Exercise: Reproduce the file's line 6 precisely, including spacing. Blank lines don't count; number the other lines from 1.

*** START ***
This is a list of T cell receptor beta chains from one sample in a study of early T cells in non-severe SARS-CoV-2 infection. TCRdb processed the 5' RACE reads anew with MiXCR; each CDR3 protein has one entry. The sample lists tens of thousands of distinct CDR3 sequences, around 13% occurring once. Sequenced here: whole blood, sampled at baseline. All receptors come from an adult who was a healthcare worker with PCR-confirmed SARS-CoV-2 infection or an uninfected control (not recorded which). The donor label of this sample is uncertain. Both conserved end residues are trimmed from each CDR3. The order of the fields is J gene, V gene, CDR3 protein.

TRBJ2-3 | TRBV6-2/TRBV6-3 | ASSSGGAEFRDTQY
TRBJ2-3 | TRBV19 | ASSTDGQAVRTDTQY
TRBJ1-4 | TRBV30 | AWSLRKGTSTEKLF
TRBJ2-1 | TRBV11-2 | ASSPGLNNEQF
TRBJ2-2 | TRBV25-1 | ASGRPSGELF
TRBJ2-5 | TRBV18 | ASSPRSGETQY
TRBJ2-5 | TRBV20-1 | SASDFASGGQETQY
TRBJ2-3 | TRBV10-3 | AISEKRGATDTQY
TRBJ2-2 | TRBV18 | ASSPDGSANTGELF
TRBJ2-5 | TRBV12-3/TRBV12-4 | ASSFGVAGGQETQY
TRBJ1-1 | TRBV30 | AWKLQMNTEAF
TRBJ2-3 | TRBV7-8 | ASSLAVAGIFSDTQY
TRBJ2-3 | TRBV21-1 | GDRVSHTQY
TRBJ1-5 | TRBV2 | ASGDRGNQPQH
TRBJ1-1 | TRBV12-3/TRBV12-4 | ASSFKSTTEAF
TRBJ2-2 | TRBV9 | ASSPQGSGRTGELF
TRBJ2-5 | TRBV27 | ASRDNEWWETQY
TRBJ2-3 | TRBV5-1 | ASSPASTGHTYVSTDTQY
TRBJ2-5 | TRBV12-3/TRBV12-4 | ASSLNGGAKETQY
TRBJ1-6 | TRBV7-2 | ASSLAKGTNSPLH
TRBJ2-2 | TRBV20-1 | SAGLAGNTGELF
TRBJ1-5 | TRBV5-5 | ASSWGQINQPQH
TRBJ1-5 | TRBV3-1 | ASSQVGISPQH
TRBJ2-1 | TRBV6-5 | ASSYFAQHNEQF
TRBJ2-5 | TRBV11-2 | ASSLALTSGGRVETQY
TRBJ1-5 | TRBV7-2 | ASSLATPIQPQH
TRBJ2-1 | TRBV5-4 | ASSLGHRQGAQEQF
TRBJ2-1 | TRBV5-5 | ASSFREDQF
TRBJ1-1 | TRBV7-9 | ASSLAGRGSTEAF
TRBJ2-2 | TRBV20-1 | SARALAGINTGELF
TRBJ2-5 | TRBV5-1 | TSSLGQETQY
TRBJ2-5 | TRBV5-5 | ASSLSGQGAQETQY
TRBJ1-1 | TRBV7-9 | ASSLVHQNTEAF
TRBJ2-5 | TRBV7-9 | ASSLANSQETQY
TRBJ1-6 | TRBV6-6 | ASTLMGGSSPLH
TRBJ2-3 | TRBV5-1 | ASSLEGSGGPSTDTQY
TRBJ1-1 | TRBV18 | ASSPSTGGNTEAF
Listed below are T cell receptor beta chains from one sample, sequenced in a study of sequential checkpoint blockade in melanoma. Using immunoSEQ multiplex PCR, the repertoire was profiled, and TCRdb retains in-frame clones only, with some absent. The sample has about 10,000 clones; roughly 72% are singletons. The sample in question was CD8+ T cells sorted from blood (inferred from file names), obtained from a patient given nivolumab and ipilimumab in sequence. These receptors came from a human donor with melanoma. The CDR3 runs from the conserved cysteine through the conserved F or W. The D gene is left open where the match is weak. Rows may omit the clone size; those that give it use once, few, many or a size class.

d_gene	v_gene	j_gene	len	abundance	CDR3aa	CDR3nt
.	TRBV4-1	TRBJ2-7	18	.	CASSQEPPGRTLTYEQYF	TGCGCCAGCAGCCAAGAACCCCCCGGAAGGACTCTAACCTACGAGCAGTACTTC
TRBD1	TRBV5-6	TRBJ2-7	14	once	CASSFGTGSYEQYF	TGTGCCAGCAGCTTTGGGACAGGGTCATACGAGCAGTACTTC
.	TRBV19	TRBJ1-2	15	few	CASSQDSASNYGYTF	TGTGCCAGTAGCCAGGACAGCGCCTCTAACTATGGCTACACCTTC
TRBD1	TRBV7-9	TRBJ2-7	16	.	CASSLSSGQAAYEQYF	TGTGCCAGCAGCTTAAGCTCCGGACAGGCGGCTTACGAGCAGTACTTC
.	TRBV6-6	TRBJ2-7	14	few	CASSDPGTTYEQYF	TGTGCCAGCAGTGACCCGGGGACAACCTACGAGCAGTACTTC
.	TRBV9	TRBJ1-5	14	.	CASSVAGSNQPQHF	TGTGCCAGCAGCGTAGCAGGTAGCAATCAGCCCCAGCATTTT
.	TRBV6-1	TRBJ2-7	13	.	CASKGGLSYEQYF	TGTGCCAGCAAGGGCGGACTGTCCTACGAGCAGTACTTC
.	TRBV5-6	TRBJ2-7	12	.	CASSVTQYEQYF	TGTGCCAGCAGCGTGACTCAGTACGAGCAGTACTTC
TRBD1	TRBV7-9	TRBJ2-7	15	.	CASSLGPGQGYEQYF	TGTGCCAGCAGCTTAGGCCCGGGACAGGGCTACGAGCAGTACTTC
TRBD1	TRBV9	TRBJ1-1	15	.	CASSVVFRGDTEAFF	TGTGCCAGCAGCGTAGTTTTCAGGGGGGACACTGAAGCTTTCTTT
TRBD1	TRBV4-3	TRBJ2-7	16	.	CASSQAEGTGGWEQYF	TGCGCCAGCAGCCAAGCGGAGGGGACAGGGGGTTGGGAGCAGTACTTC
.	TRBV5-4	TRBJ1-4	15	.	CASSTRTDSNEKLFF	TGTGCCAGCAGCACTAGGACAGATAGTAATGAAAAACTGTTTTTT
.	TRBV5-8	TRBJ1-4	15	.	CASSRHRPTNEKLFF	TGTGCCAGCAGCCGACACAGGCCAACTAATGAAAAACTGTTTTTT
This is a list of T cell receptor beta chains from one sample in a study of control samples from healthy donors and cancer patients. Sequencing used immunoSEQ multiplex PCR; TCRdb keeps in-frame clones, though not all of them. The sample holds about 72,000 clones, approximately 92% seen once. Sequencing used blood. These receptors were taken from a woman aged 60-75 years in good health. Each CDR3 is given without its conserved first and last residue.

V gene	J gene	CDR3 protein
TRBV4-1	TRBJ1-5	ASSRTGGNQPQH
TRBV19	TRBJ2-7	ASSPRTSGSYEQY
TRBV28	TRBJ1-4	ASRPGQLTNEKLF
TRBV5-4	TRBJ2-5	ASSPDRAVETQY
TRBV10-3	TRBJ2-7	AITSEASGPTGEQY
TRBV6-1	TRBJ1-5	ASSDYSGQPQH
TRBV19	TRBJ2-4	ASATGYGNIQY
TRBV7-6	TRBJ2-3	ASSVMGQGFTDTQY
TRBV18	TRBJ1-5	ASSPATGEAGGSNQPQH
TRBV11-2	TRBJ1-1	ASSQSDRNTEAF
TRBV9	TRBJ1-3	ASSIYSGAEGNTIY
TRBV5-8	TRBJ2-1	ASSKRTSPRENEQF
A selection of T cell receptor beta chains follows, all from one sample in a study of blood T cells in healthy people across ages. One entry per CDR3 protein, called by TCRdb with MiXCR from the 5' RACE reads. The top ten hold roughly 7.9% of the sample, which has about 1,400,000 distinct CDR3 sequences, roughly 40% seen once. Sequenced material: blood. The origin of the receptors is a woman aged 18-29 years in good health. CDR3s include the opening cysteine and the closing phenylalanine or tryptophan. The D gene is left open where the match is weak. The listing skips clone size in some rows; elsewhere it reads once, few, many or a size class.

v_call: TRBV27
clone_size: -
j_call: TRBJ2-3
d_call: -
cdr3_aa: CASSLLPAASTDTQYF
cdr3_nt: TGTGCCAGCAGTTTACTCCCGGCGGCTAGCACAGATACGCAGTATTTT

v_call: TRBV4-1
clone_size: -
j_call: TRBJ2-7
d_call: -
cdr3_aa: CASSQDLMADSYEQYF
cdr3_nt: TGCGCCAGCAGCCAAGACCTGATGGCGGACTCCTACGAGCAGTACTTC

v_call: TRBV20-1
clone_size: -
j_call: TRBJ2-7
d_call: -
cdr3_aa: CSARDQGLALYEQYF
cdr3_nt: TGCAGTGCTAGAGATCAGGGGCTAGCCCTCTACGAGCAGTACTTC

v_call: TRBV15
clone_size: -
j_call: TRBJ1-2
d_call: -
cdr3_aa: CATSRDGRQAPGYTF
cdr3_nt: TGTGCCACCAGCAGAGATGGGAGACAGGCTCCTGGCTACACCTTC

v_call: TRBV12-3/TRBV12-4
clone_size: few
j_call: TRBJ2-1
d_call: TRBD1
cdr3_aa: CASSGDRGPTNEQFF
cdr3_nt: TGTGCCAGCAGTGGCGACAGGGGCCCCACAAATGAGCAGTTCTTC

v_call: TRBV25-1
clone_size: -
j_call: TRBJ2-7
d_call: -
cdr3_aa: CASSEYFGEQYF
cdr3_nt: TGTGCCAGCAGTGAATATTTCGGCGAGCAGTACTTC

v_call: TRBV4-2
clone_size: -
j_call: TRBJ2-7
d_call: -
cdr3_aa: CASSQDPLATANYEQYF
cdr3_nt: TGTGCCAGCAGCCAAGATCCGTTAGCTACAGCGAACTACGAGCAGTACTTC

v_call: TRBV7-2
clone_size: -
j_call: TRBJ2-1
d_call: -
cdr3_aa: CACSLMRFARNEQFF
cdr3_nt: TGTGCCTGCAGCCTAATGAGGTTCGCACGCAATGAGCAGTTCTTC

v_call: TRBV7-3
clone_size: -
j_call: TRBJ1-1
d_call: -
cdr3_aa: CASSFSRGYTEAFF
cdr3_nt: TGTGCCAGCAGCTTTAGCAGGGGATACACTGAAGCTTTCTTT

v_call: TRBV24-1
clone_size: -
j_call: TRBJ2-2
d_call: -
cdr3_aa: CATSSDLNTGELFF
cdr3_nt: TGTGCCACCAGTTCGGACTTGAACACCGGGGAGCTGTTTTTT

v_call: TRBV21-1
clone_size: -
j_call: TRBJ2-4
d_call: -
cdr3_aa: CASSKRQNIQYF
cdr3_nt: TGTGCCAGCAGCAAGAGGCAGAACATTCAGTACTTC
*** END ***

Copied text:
TRBJ2-2 | TRBV25-1 | ASGRPSGELF